Ophthalmology Breakthroughs Over the Past 20 Years

Roger F. Steinert, MD


June 20, 2015

A Surgical Innovation That Continues to Evolve

In 1967, the revolution in microsurgical ophthalmic medical procedures officially began with Charles Kelman's phacoemulsification method for cataract removal. This was a technically challenging and relatively low-volume procedure until roughly two decades ago.

The advantages and appeal of this surgery grew considerably when cataract removal performed with ultrasound resulted in improved outcomes. The small incision technique in phacoemulsification, combined with new implant materials, allowed cataract removal to be performed with a dramatic reduction in surgery-related morbidity and faster postoperative healing. Removal of the cataract became safer and more efficient. Just as critical, restoring vision to equal-or-better than natural levels became commonplace.

The search continues for innovative surgical techniques and technologies that not only restore distance vision but, as we see now with increasing success, can also deliver intermediate and near vision simultaneously without compromising distance vision. Other refractive issues are being addressed as well, most notably the correction of astigmatism. In many cases, patients have a greater opportunity than ever before to obtain superior vision quality without the use of glasses.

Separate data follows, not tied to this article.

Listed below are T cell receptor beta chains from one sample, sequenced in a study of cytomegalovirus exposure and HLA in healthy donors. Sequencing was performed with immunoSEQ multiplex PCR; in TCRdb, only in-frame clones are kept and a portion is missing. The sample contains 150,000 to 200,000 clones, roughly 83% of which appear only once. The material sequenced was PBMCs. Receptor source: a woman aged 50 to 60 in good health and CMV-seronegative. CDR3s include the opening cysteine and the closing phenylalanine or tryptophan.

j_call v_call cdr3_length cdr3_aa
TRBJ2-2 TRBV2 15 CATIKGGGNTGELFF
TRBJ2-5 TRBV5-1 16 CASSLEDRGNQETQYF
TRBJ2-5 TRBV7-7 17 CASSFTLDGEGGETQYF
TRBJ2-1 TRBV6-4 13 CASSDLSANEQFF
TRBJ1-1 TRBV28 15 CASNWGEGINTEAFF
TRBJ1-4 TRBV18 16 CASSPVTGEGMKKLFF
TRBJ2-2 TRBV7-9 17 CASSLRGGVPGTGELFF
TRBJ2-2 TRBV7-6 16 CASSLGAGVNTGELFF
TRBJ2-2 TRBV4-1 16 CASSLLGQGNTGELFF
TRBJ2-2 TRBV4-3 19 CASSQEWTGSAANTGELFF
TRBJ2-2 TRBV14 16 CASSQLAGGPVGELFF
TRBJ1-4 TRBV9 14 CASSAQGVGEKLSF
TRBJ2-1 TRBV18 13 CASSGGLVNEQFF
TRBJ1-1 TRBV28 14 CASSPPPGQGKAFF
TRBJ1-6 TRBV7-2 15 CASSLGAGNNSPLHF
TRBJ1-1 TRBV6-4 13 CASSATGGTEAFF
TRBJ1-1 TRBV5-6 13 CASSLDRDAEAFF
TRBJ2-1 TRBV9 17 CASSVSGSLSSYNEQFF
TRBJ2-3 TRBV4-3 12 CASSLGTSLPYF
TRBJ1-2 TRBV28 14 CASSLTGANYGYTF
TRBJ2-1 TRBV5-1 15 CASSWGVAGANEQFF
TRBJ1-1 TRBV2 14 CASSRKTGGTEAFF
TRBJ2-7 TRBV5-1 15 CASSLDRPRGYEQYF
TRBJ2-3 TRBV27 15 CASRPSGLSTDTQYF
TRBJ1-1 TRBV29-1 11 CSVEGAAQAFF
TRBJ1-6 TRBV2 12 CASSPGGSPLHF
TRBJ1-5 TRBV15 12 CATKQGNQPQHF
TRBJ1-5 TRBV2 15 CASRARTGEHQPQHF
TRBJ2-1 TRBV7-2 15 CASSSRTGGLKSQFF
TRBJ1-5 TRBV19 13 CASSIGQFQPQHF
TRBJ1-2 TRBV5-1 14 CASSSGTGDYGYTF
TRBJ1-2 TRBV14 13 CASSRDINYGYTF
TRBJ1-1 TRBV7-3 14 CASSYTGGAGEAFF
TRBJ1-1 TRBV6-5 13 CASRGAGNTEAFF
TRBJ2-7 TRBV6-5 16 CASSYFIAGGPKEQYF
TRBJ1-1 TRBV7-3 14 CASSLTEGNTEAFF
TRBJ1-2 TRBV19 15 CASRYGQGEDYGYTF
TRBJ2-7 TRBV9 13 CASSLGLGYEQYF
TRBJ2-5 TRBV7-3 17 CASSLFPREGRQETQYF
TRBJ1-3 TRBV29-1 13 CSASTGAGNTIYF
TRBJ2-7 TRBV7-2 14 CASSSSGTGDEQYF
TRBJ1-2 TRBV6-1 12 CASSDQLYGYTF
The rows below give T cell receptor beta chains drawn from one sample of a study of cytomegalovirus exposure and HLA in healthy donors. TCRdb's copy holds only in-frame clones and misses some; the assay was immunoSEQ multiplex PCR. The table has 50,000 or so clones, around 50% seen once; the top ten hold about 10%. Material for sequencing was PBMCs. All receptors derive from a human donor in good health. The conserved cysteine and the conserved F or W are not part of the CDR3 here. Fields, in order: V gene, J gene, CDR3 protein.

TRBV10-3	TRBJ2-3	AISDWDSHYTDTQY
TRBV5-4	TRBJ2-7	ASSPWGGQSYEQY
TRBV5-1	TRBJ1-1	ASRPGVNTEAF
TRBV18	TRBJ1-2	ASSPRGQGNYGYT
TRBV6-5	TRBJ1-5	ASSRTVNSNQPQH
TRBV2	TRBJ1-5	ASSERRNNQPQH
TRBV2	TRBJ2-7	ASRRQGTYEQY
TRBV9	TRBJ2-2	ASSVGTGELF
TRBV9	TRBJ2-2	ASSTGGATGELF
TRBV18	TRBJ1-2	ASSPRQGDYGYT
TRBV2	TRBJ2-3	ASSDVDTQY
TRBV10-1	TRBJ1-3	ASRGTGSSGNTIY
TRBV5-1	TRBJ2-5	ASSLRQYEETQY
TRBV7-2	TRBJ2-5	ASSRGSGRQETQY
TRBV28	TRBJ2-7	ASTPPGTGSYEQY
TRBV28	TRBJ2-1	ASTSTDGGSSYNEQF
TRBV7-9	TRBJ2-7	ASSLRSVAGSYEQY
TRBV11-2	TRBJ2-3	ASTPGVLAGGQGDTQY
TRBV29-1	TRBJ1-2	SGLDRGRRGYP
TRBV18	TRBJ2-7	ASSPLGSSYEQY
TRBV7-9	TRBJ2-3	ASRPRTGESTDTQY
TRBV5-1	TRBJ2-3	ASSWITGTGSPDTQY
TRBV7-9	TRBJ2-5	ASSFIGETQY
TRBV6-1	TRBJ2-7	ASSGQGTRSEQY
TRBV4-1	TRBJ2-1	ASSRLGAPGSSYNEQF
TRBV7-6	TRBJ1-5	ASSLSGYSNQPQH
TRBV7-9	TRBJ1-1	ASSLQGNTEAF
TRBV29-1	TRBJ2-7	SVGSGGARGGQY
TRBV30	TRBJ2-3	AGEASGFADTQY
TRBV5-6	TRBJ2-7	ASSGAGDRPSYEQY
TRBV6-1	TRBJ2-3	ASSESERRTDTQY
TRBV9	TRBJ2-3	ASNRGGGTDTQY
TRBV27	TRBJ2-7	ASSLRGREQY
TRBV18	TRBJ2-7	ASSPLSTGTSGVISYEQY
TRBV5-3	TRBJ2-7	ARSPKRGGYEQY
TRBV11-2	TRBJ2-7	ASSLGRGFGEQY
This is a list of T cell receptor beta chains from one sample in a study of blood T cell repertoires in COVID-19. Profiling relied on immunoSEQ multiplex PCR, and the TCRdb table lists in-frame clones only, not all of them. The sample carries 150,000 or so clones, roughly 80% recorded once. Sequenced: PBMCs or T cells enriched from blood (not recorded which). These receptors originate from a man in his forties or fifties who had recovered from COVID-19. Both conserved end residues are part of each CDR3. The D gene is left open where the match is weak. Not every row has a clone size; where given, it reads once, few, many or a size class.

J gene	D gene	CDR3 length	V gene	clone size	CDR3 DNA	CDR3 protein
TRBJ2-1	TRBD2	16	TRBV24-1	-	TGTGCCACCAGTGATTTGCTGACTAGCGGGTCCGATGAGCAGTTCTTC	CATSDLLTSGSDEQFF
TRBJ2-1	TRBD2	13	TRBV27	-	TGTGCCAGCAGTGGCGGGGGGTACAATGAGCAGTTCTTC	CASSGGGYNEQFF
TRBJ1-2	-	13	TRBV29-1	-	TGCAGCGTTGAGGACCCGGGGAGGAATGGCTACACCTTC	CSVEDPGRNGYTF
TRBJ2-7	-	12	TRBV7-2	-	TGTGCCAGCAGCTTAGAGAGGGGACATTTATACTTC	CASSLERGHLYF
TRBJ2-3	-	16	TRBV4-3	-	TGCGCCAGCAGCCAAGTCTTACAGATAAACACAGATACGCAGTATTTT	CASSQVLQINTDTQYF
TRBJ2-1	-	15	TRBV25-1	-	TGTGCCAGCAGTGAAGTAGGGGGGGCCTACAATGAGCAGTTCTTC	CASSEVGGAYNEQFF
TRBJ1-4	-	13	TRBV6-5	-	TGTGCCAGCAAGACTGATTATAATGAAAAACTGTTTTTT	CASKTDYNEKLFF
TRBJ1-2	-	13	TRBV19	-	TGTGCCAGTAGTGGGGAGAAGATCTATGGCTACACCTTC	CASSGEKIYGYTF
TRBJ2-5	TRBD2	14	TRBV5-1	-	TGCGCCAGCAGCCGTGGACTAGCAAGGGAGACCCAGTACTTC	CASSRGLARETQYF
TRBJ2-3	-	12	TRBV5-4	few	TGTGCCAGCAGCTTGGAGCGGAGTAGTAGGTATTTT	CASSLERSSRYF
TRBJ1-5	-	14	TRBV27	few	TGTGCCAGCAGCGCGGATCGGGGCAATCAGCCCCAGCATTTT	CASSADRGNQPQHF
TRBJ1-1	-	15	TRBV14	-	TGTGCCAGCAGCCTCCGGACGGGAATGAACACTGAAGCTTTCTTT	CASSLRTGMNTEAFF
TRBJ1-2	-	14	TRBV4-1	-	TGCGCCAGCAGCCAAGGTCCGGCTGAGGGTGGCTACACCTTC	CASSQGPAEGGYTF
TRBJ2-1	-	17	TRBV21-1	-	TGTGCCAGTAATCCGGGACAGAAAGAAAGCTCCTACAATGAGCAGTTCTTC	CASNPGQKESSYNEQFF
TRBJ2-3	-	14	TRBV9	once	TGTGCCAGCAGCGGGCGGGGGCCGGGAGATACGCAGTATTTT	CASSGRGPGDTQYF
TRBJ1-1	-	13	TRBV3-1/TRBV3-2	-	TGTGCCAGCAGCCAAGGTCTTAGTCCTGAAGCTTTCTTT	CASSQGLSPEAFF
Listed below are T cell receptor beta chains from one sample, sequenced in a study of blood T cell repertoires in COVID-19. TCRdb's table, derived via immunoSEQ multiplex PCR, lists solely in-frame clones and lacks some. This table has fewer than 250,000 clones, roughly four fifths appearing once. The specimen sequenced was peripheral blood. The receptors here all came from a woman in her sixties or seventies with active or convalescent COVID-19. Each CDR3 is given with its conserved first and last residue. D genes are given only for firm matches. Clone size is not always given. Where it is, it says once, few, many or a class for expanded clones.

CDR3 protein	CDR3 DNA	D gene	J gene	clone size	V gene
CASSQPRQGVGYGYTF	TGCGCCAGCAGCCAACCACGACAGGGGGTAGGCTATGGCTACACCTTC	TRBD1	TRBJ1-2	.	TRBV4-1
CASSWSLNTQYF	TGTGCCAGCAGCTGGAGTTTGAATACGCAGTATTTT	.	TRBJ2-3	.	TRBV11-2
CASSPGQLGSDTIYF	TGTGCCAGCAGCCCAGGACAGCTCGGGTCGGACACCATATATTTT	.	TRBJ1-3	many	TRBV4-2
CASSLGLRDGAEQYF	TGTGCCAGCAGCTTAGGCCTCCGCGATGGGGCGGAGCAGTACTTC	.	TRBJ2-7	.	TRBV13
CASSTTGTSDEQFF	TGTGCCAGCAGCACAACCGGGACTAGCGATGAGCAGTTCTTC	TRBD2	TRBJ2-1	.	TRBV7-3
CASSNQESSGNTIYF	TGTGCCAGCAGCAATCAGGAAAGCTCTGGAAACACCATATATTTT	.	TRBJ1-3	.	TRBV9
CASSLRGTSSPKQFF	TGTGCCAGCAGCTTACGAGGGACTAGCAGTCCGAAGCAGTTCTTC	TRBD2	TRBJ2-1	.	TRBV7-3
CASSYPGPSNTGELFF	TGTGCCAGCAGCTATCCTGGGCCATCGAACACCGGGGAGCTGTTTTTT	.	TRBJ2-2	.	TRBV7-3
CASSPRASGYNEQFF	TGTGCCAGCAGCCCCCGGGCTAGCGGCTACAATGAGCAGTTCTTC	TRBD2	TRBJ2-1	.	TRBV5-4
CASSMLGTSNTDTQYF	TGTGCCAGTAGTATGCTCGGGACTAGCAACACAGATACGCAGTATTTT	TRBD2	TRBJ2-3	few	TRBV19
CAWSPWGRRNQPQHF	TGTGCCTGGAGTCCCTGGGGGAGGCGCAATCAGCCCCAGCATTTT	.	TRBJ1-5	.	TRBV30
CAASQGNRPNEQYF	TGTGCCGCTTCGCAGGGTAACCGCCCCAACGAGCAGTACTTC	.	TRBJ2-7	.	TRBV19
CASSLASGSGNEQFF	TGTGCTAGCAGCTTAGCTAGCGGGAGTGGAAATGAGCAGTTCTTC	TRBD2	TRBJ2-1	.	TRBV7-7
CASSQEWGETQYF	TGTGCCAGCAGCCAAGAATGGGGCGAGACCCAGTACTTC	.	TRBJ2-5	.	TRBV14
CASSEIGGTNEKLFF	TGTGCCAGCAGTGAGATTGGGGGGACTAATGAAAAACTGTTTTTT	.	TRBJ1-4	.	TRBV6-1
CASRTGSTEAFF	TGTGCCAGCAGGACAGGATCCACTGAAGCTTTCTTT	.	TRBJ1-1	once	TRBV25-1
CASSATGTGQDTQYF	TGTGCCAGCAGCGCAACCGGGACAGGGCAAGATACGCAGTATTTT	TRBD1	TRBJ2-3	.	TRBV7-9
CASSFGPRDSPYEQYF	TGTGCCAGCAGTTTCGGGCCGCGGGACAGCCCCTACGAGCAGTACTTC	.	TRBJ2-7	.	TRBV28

Changing the Course of Once-Devastating Diseases

The second major breakthrough over the past 20 years has been the advent of vascular endothelial growth factor (VEGF) inhibitors.

For the first time, degenerative processes in the back of the eye can be targeted directly and frequently reversed. The identification of genetically engineered agents that can be designed at the molecular level to counteract and reverse the growth of new and damaging degenerative blood vessel proliferation has changed the course of once-devastating visual diseases such as age-related macular degeneration.

These targeted therapeutics not only can arrest the progression of disease but also (and not infrequently) can reverse damage and provide at least partial vision restoration. This approach to eye disease is responsible for saving the vision of millions of elderly patients at a time when they would otherwise be faced with blindness.

Moreover, the success of this approach is stimulating intense efforts to broaden the scope of interventions, which will further combat the age-related diseases that will become more prevalent as our life expectancy increases.


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